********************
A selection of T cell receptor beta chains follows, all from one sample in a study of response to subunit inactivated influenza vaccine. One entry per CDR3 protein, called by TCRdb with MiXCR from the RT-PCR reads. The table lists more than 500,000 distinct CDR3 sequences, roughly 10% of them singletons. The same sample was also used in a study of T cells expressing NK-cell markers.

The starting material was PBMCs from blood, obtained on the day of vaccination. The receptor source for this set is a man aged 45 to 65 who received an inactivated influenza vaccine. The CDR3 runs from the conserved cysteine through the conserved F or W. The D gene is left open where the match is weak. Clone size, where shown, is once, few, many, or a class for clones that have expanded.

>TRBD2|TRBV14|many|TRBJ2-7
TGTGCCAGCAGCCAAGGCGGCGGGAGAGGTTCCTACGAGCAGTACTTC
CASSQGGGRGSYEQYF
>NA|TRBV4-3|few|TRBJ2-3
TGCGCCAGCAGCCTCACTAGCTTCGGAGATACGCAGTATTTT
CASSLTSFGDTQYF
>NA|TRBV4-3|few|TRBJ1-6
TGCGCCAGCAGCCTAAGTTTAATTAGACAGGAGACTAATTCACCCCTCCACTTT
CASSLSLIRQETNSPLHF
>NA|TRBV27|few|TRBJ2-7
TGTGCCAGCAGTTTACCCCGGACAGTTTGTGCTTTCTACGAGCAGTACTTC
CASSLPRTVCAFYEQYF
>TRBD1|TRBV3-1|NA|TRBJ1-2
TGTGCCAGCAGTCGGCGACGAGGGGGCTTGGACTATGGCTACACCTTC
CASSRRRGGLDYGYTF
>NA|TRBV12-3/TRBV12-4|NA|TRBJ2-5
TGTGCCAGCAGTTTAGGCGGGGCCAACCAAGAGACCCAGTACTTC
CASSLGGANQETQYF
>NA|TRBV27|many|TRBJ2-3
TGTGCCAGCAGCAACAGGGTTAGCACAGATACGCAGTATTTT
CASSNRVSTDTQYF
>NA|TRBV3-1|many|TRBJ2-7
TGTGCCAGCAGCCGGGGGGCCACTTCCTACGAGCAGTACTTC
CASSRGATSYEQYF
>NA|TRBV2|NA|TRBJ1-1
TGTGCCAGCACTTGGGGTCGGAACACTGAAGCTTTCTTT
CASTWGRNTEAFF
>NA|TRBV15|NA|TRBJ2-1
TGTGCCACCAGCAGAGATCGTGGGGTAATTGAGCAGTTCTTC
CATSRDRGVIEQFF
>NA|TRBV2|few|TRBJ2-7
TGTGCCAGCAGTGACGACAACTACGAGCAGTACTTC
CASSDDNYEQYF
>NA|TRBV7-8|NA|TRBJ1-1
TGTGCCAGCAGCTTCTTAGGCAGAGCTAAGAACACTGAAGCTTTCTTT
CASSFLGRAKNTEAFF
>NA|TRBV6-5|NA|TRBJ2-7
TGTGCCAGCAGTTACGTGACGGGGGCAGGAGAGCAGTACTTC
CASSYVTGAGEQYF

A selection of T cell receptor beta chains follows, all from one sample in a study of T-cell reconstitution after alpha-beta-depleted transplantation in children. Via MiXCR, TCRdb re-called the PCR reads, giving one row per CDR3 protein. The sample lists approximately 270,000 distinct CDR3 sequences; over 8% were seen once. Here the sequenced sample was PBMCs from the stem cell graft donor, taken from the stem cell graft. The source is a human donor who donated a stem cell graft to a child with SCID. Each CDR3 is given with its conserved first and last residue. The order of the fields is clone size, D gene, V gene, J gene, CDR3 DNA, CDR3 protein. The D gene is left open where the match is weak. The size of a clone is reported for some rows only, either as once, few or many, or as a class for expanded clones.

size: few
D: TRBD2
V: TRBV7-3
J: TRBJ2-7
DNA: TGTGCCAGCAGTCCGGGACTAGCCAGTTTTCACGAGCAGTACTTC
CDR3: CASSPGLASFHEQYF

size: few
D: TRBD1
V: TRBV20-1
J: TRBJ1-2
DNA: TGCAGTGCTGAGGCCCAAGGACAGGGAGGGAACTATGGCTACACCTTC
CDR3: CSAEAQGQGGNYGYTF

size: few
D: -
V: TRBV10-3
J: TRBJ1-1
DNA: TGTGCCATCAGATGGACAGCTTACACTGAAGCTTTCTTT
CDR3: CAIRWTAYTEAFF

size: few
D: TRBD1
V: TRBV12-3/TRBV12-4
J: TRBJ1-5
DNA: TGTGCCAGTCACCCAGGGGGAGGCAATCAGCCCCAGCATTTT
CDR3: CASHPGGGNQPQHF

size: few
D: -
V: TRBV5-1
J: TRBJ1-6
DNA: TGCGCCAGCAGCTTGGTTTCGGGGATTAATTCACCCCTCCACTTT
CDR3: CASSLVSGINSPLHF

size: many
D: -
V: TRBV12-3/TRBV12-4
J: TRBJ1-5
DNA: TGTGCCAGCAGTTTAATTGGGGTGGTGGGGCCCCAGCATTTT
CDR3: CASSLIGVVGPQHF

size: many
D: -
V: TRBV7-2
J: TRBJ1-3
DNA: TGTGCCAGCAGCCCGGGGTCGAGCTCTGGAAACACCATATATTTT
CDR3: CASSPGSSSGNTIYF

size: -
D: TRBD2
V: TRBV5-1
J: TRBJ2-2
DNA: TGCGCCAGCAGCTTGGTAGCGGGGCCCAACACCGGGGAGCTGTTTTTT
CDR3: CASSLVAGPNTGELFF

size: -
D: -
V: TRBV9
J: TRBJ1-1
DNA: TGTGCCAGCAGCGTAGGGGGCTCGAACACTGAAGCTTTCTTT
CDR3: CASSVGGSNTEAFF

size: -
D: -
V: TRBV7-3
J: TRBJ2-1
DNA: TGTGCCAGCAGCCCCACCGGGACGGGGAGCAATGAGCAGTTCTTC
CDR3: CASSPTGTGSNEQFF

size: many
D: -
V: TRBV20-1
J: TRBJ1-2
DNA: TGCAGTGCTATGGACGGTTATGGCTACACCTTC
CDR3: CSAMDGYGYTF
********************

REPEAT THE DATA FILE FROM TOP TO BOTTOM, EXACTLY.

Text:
A selection of T cell receptor beta chains follows, all from one sample in a study of response to subunit inactivated influenza vaccine. One entry per CDR3 protein, called by TCRdb with MiXCR from the RT-PCR reads. The table lists more than 500,000 distinct CDR3 sequences, roughly 10% of them singletons. The same sample was also used in a study of T cells expressing NK-cell markers.

The starting material was PBMCs from blood, obtained on the day of vaccination. The receptor source for this set is a man aged 45 to 65 who received an inactivated influenza vaccine. The CDR3 runs from the conserved cysteine through the conserved F or W. The D gene is left open where the match is weak. Clone size, where shown, is once, few, many, or a class for clones that have expanded.

>TRBD2|TRBV14|many|TRBJ2-7
TGTGCCAGCAGCCAAGGCGGCGGGAGAGGTTCCTACGAGCAGTACTTC
CASSQGGGRGSYEQYF
>NA|TRBV4-3|few|TRBJ2-3
TGCGCCAGCAGCCTCACTAGCTTCGGAGATACGCAGTATTTT
CASSLTSFGDTQYF
>NA|TRBV4-3|few|TRBJ1-6
TGCGCCAGCAGCCTAAGTTTAATTAGACAGGAGACTAATTCACCCCTCCACTTT
CASSLSLIRQETNSPLHF
>NA|TRBV27|few|TRBJ2-7
TGTGCCAGCAGTTTACCCCGGACAGTTTGTGCTTTCTACGAGCAGTACTTC
CASSLPRTVCAFYEQYF
>TRBD1|TRBV3-1|NA|TRBJ1-2
TGTGCCAGCAGTCGGCGACGAGGGGGCTTGGACTATGGCTACACCTTC
CASSRRRGGLDYGYTF
>NA|TRBV12-3/TRBV12-4|NA|TRBJ2-5
TGTGCCAGCAGTTTAGGCGGGGCCAACCAAGAGACCCAGTACTTC
CASSLGGANQETQYF
>NA|TRBV27|many|TRBJ2-3
TGTGCCAGCAGCAACAGGGTTAGCACAGATACGCAGTATTTT
CASSNRVSTDTQYF
>NA|TRBV3-1|many|TRBJ2-7
TGTGCCAGCAGCCGGGGGGCCACTTCCTACGAGCAGTACTTC
CASSRGATSYEQYF
>NA|TRBV2|NA|TRBJ1-1
TGTGCCAGCACTTGGGGTCGGAACACTGAAGCTTTCTTT
CASTWGRNTEAFF
>NA|TRBV15|NA|TRBJ2-1
TGTGCCACCAGCAGAGATCGTGGGGTAATTGAGCAGTTCTTC
CATSRDRGVIEQFF
>NA|TRBV2|few|TRBJ2-7
TGTGCCAGCAGTGACGACAACTACGAGCAGTACTTC
CASSDDNYEQYF
>NA|TRBV7-8|NA|TRBJ1-1
TGTGCCAGCAGCTTCTTAGGCAGAGCTAAGAACACTGAAGCTTTCTTT
CASSFLGRAKNTEAFF
>NA|TRBV6-5|NA|TRBJ2-7
TGTGCCAGCAGTTACGTGACGGGGGCAGGAGAGCAGTACTTC
CASSYVTGAGEQYF

A selection of T cell receptor beta chains follows, all from one sample in a study of T-cell reconstitution after alpha-beta-depleted transplantation in children. Via MiXCR, TCRdb re-called the PCR reads, giving one row per CDR3 protein. The sample lists approximately 270,000 distinct CDR3 sequences; over 8% were seen once. Here the sequenced sample was PBMCs from the stem cell graft donor, taken from the stem cell graft. The source is a human donor who donated a stem cell graft to a child with SCID. Each CDR3 is given with its conserved first and last residue. The order of the fields is clone size, D gene, V gene, J gene, CDR3 DNA, CDR3 protein. The D gene is left open where the match is weak. The size of a clone is reported for some rows only, either as once, few or many, or as a class for expanded clones.

size: few
D: TRBD2
V: TRBV7-3
J: TRBJ2-7
DNA: TGTGCCAGCAGTCCGGGACTAGCCAGTTTTCACGAGCAGTACTTC
CDR3: CASSPGLASFHEQYF

size: few
D: TRBD1
V: TRBV20-1
J: TRBJ1-2
DNA: TGCAGTGCTGAGGCCCAAGGACAGGGAGGGAACTATGGCTACACCTTC
CDR3: CSAEAQGQGGNYGYTF

size: few
D: -
V: TRBV10-3
J: TRBJ1-1
DNA: TGTGCCATCAGATGGACAGCTTACACTGAAGCTTTCTTT
CDR3: CAIRWTAYTEAFF

size: few
D: TRBD1
V: TRBV12-3/TRBV12-4
J: TRBJ1-5
DNA: TGTGCCAGTCACCCAGGGGGAGGCAATCAGCCCCAGCATTTT
CDR3: CASHPGGGNQPQHF

size: few
D: -
V: TRBV5-1
J: TRBJ1-6
DNA: TGCGCCAGCAGCTTGGTTTCGGGGATTAATTCACCCCTCCACTTT
CDR3: CASSLVSGINSPLHF

size: many
D: -
V: TRBV12-3/TRBV12-4
J: TRBJ1-5
DNA: TGTGCCAGCAGTTTAATTGGGGTGGTGGGGCCCCAGCATTTT
CDR3: CASSLIGVVGPQHF

size: many
D: -
V: TRBV7-2
J: TRBJ1-3
DNA: TGTGCCAGCAGCCCGGGGTCGAGCTCTGGAAACACCATATATTTT
CDR3: CASSPGSSSGNTIYF

size: -
D: TRBD2
V: TRBV5-1
J: TRBJ2-2
DNA: TGCGCCAGCAGCTTGGTAGCGGGGCCCAACACCGGGGAGCTGTTTTTT
CDR3: CASSLVAGPNTGELFF

size: -
D: -
V: TRBV9
J: TRBJ1-1
DNA: TGTGCCAGCAGCGTAGGGGGCTCGAACACTGAAGCTTTCTTT
CDR3: CASSVGGSNTEAFF

size: -
D: -
V: TRBV7-3
J: TRBJ2-1
DNA: TGTGCCAGCAGCCCCACCGGGACGGGGAGCAATGAGCAGTTCTTC
CDR3: CASSPTGTGSNEQFF

size: many
D: -
V: TRBV20-1
J: TRBJ1-2
DNA: TGCAGTGCTATGGACGGTTATGGCTACACCTTC
CDR3: CSAMDGYGYTF